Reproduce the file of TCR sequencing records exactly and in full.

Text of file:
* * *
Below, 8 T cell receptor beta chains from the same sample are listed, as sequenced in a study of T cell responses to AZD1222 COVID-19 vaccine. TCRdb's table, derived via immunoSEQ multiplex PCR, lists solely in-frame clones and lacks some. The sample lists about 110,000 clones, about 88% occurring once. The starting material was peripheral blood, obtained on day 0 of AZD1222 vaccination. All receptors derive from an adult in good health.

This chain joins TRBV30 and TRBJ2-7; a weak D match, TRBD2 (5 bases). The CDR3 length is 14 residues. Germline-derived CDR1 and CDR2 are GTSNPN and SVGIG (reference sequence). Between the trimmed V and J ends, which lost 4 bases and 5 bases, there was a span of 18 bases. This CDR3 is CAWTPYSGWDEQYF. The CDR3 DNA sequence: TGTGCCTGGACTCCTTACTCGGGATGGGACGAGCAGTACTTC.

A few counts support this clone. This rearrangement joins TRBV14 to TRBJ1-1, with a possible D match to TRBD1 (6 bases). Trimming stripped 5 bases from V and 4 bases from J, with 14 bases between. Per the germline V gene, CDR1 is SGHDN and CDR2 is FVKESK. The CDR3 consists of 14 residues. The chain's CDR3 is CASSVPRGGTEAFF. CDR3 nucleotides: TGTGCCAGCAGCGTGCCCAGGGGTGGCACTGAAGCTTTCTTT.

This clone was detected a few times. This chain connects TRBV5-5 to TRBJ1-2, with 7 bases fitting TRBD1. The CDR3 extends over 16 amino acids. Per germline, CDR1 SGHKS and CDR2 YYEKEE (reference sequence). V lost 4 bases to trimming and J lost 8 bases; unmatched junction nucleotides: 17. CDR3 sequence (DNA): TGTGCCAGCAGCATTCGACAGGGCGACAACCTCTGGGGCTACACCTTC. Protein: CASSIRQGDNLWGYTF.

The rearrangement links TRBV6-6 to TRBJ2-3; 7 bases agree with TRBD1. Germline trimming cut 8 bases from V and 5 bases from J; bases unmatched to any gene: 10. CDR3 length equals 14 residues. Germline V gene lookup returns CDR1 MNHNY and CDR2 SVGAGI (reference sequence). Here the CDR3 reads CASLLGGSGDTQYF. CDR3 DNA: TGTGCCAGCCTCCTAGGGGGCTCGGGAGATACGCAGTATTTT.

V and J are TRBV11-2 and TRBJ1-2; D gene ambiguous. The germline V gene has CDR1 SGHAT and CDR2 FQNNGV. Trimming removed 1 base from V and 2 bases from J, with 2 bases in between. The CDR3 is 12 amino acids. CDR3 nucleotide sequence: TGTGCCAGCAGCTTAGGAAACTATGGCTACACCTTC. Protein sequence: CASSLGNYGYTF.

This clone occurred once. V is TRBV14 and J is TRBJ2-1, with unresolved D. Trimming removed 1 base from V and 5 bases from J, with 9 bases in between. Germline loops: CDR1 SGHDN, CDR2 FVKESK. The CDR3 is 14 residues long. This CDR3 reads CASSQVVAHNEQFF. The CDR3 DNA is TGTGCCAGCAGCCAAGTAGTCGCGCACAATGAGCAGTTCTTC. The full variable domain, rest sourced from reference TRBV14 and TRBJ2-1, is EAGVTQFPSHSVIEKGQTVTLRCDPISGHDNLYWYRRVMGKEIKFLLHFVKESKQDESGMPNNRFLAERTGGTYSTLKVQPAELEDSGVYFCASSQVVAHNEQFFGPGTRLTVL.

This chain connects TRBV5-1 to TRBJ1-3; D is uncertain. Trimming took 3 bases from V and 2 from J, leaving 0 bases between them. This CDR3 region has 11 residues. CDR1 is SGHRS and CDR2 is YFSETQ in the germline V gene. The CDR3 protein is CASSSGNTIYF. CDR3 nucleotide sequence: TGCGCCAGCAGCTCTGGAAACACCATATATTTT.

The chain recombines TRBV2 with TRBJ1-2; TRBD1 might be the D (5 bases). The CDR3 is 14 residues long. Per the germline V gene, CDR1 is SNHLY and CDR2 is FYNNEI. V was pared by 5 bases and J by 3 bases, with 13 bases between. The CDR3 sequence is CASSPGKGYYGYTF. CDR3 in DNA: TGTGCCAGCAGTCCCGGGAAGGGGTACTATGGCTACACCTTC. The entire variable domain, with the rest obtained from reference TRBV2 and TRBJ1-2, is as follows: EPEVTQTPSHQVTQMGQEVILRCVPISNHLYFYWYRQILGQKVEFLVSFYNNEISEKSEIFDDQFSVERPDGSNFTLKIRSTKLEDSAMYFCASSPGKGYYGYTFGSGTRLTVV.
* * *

Below, 8 T cell receptor beta chains from the same sample are listed, as sequenced in a study of T cell responses to AZD1222 COVID-19 vaccine. TCRdb's table, derived via immunoSEQ multiplex PCR, lists solely in-frame clones and lacks some. The sample lists about 110,000 clones, about 88% occurring once. The starting material was peripheral blood, obtained on day 0 of AZD1222 vaccination. All receptors derive from an adult in good health.

This chain joins TRBV30 and TRBJ2-7; a weak D match, TRBD2 (5 bases). The CDR3 length is 14 residues. Germline-derived CDR1 and CDR2 are GTSNPN and SVGIG (reference sequence). Between the trimmed V and J ends, which lost 4 bases and 5 bases, there was a span of 18 bases. This CDR3 is CAWTPYSGWDEQYF. The CDR3 DNA sequence: TGTGCCTGGACTCCTTACTCGGGATGGGACGAGCAGTACTTC.

A few counts support this clone. This rearrangement joins TRBV14 to TRBJ1-1, with a possible D match to TRBD1 (6 bases). Trimming stripped 5 bases from V and 4 bases from J, with 14 bases between. Per the germline V gene, CDR1 is SGHDN and CDR2 is FVKESK. The CDR3 consists of 14 residues. The chain's CDR3 is CASSVPRGGTEAFF. CDR3 nucleotides: TGTGCCAGCAGCGTGCCCAGGGGTGGCACTGAAGCTTTCTTT.

This clone was detected a few times. This chain connects TRBV5-5 to TRBJ1-2, with 7 bases fitting TRBD1. The CDR3 extends over 16 amino acids. Per germline, CDR1 SGHKS and CDR2 YYEKEE (reference sequence). V lost 4 bases to trimming and J lost 8 bases; unmatched junction nucleotides: 17. CDR3 sequence (DNA): TGTGCCAGCAGCATTCGACAGGGCGACAACCTCTGGGGCTACACCTTC. Protein: CASSIRQGDNLWGYTF.

The rearrangement links TRBV6-6 to TRBJ2-3; 7 bases agree with TRBD1. Germline trimming cut 8 bases from V and 5 bases from J; bases unmatched to any gene: 10. CDR3 length equals 14 residues. Germline V gene lookup returns CDR1 MNHNY and CDR2 SVGAGI (reference sequence). Here the CDR3 reads CASLLGGSGDTQYF. CDR3 DNA: TGTGCCAGCCTCCTAGGGGGCTCGGGAGATACGCAGTATTTT.

V and J are TRBV11-2 and TRBJ1-2; D gene ambiguous. The germline V gene has CDR1 SGHAT and CDR2 FQNNGV. Trimming removed 1 base from V and 2 bases from J, with 2 bases in between. The CDR3 is 12 amino acids. CDR3 nucleotide sequence: TGTGCCAGCAGCTTAGGAAACTATGGCTACACCTTC. Protein sequence: CASSLGNYGYTF.

This clone occurred once. V is TRBV14 and J is TRBJ2-1, with unresolved D. Trimming removed 1 base from V and 5 bases from J, with 9 bases in between. Germline loops: CDR1 SGHDN, CDR2 FVKESK. The CDR3 is 14 residues long. This CDR3 reads CASSQVVAHNEQFF. The CDR3 DNA is TGTGCCAGCAGCCAAGTAGTCGCGCACAATGAGCAGTTCTTC. The full variable domain, rest sourced from reference TRBV14 and TRBJ2-1, is EAGVTQFPSHSVIEKGQTVTLRCDPISGHDNLYWYRRVMGKEIKFLLHFVKESKQDESGMPNNRFLAERTGGTYSTLKVQPAELEDSGVYFCASSQVVAHNEQFFGPGTRLTVL.

This chain connects TRBV5-1 to TRBJ1-3; D is uncertain. Trimming took 3 bases from V and 2 from J, leaving 0 bases between them. This CDR3 region has 11 residues. CDR1 is SGHRS and CDR2 is YFSETQ in the germline V gene. The CDR3 protein is CASSSGNTIYF. CDR3 nucleotide sequence: TGCGCCAGCAGCTCTGGAAACACCATATATTTT.

The chain recombines TRBV2 with TRBJ1-2; TRBD1 might be the D (5 bases). The CDR3 is 14 residues long. Per the germline V gene, CDR1 is SNHLY and CDR2 is FYNNEI. V was pared by 5 bases and J by 3 bases, with 13 bases between. The CDR3 sequence is CASSPGKGYYGYTF. CDR3 in DNA: TGTGCCAGCAGTCCCGGGAAGGGGTACTATGGCTACACCTTC. The entire variable domain, with the rest obtained from reference TRBV2 and TRBJ1-2, is as follows: EPEVTQTPSHQVTQMGQEVILRCVPISNHLYFYWYRQILGQKVEFLVSFYNNEISEKSEIFDDQFSVERPDGSNFTLKIRSTKLEDSAMYFCASSPGKGYYGYTFGSGTRLTVV.